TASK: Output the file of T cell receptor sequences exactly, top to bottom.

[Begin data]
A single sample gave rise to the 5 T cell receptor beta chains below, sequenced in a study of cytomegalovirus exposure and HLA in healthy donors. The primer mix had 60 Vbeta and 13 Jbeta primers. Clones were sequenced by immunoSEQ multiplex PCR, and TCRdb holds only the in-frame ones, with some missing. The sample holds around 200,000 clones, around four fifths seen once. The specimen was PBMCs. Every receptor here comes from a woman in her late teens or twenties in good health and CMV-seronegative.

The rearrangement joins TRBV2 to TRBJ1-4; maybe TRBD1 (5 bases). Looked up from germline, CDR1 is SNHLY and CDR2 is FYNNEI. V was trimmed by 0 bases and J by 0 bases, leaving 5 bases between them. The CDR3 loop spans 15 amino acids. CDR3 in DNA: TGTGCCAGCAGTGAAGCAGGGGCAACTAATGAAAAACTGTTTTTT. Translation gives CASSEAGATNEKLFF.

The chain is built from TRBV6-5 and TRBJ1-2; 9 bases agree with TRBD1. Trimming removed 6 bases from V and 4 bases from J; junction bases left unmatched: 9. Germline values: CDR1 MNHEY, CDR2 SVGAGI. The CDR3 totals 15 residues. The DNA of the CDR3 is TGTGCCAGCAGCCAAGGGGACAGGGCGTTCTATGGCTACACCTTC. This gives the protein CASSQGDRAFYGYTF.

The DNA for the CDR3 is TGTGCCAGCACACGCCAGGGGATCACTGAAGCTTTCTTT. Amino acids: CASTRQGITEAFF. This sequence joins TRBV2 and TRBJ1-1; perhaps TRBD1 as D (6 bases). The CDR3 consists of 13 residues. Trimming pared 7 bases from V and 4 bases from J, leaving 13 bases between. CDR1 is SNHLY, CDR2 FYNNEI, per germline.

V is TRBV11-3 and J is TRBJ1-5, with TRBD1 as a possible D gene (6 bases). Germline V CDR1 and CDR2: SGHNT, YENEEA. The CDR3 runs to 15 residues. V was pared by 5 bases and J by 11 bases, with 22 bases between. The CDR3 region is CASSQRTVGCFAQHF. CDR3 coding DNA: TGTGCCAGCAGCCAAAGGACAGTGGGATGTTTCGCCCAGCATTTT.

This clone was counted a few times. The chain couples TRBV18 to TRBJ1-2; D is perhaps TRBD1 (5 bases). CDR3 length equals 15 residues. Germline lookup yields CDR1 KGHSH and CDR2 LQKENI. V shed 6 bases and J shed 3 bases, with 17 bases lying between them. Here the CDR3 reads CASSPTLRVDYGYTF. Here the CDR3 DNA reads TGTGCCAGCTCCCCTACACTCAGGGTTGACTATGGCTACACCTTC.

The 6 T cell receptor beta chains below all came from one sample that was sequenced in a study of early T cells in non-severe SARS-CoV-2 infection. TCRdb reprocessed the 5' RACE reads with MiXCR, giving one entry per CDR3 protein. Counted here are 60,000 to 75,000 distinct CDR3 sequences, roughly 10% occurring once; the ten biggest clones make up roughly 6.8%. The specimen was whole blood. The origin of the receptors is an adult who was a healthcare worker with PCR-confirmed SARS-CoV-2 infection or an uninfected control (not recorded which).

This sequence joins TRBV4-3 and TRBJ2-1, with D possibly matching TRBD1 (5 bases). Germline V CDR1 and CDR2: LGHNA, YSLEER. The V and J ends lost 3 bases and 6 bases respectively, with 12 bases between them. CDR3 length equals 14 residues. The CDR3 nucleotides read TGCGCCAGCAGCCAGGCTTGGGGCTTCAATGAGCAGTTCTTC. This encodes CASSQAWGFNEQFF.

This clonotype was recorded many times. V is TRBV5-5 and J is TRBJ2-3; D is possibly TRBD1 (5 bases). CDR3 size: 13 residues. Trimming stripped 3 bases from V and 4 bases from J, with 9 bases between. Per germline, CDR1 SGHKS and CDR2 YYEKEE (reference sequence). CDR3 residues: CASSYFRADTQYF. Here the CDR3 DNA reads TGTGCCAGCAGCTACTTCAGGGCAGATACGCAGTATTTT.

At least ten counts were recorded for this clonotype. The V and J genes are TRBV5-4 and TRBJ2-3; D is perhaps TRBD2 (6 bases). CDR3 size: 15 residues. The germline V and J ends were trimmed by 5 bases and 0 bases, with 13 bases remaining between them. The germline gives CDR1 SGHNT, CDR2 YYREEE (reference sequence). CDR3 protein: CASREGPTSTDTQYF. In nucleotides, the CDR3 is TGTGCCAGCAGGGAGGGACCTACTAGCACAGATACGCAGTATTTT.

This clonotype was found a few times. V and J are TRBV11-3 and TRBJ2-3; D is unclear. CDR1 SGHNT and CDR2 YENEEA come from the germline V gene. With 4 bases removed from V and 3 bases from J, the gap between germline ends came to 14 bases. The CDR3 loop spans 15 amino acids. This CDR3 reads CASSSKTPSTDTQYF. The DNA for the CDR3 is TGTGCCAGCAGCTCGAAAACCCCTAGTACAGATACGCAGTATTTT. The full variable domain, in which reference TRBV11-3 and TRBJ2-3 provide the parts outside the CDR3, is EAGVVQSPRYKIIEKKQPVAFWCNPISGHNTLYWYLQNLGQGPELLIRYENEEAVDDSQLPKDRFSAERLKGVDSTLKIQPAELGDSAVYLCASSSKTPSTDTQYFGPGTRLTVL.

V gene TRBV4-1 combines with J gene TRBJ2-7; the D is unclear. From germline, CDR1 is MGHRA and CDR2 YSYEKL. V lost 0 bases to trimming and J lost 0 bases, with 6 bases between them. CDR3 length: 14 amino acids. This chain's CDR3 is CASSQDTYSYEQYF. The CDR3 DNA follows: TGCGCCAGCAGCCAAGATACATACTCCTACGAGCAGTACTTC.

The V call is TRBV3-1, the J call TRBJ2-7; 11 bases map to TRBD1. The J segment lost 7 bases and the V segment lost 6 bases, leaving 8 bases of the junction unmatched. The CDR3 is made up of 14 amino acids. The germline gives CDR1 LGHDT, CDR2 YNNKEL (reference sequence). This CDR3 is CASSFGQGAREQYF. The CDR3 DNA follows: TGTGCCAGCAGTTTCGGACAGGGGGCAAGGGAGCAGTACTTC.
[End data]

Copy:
A single sample gave rise to the 5 T cell receptor beta chains below, sequenced in a study of cytomegalovirus exposure and HLA in healthy donors. The primer mix had 60 Vbeta and 13 Jbeta primers. Clones were sequenced by immunoSEQ multiplex PCR, and TCRdb holds only the in-frame ones, with some missing. The sample holds around 200,000 clones, around four fifths seen once. The specimen was PBMCs. Every receptor here comes from a woman in her late teens or twenties in good health and CMV-seronegative.

The rearrangement joins TRBV2 to TRBJ1-4; maybe TRBD1 (5 bases). Looked up from germline, CDR1 is SNHLY and CDR2 is FYNNEI. V was trimmed by 0 bases and J by 0 bases, leaving 5 bases between them. The CDR3 loop spans 15 amino acids. CDR3 in DNA: TGTGCCAGCAGTGAAGCAGGGGCAACTAATGAAAAACTGTTTTTT. Translation gives CASSEAGATNEKLFF.

The chain is built from TRBV6-5 and TRBJ1-2; 9 bases agree with TRBD1. Trimming removed 6 bases from V and 4 bases from J; junction bases left unmatched: 9. Germline values: CDR1 MNHEY, CDR2 SVGAGI. The CDR3 totals 15 residues. The DNA of the CDR3 is TGTGCCAGCAGCCAAGGGGACAGGGCGTTCTATGGCTACACCTTC. This gives the protein CASSQGDRAFYGYTF.

The DNA for the CDR3 is TGTGCCAGCACACGCCAGGGGATCACTGAAGCTTTCTTT. Amino acids: CASTRQGITEAFF. This sequence joins TRBV2 and TRBJ1-1; perhaps TRBD1 as D (6 bases). The CDR3 consists of 13 residues. Trimming pared 7 bases from V and 4 bases from J, leaving 13 bases between. CDR1 is SNHLY, CDR2 FYNNEI, per germline.

V is TRBV11-3 and J is TRBJ1-5, with TRBD1 as a possible D gene (6 bases). Germline V CDR1 and CDR2: SGHNT, YENEEA. The CDR3 runs to 15 residues. V was pared by 5 bases and J by 11 bases, with 22 bases between. The CDR3 region is CASSQRTVGCFAQHF. CDR3 coding DNA: TGTGCCAGCAGCCAAAGGACAGTGGGATGTTTCGCCCAGCATTTT.

This clone was counted a few times. The chain couples TRBV18 to TRBJ1-2; D is perhaps TRBD1 (5 bases). CDR3 length equals 15 residues. Germline lookup yields CDR1 KGHSH and CDR2 LQKENI. V shed 6 bases and J shed 3 bases, with 17 bases lying between them. Here the CDR3 reads CASSPTLRVDYGYTF. Here the CDR3 DNA reads TGTGCCAGCTCCCCTACACTCAGGGTTGACTATGGCTACACCTTC.

The 6 T cell receptor beta chains below all came from one sample that was sequenced in a study of early T cells in non-severe SARS-CoV-2 infection. TCRdb reprocessed the 5' RACE reads with MiXCR, giving one entry per CDR3 protein. Counted here are 60,000 to 75,000 distinct CDR3 sequences, roughly 10% occurring once; the ten biggest clones make up roughly 6.8%. The specimen was whole blood. The origin of the receptors is an adult who was a healthcare worker with PCR-confirmed SARS-CoV-2 infection or an uninfected control (not recorded which).

This sequence joins TRBV4-3 and TRBJ2-1, with D possibly matching TRBD1 (5 bases). Germline V CDR1 and CDR2: LGHNA, YSLEER. The V and J ends lost 3 bases and 6 bases respectively, with 12 bases between them. CDR3 length equals 14 residues. The CDR3 nucleotides read TGCGCCAGCAGCCAGGCTTGGGGCTTCAATGAGCAGTTCTTC. This encodes CASSQAWGFNEQFF.

This clonotype was recorded many times. V is TRBV5-5 and J is TRBJ2-3; D is possibly TRBD1 (5 bases). CDR3 size: 13 residues. Trimming stripped 3 bases from V and 4 bases from J, with 9 bases between. Per germline, CDR1 SGHKS and CDR2 YYEKEE (reference sequence). CDR3 residues: CASSYFRADTQYF. Here the CDR3 DNA reads TGTGCCAGCAGCTACTTCAGGGCAGATACGCAGTATTTT.

At least ten counts were recorded for this clonotype. The V and J genes are TRBV5-4 and TRBJ2-3; D is perhaps TRBD2 (6 bases). CDR3 size: 15 residues. The germline V and J ends were trimmed by 5 bases and 0 bases, with 13 bases remaining between them. The germline gives CDR1 SGHNT, CDR2 YYREEE (reference sequence). CDR3 protein: CASREGPTSTDTQYF. In nucleotides, the CDR3 is TGTGCCAGCAGGGAGGGACCTACTAGCACAGATACGCAGTATTTT.

This clonotype was found a few times. V and J are TRBV11-3 and TRBJ2-3; D is unclear. CDR1 SGHNT and CDR2 YENEEA come from the germline V gene. With 4 bases removed from V and 3 bases from J, the gap between germline ends came to 14 bases. The CDR3 loop spans 15 amino acids. This CDR3 reads CASSSKTPSTDTQYF. The DNA for the CDR3 is TGTGCCAGCAGCTCGAAAACCCCTAGTACAGATACGCAGTATTTT. The full variable domain, in which reference TRBV11-3 and TRBJ2-3 provide the parts outside the CDR3, is EAGVVQSPRYKIIEKKQPVAFWCNPISGHNTLYWYLQNLGQGPELLIRYENEEAVDDSQLPKDRFSAERLKGVDSTLKIQPAELGDSAVYLCASSSKTPSTDTQYFGPGTRLTVL.

V gene TRBV4-1 combines with J gene TRBJ2-7; the D is unclear. From germline, CDR1 is MGHRA and CDR2 YSYEKL. V lost 0 bases to trimming and J lost 0 bases, with 6 bases between them. CDR3 length: 14 amino acids. This chain's CDR3 is CASSQDTYSYEQYF. The CDR3 DNA follows: TGCGCCAGCAGCCAAGATACATACTCCTACGAGCAGTACTTC.

The V call is TRBV3-1, the J call TRBJ2-7; 11 bases map to TRBD1. The J segment lost 7 bases and the V segment lost 6 bases, leaving 8 bases of the junction unmatched. The CDR3 is made up of 14 amino acids. The germline gives CDR1 LGHDT, CDR2 YNNKEL (reference sequence). This CDR3 is CASSFGQGAREQYF. The CDR3 DNA follows: TGTGCCAGCAGTTTCGGACAGGGGGCAAGGGAGCAGTACTTC.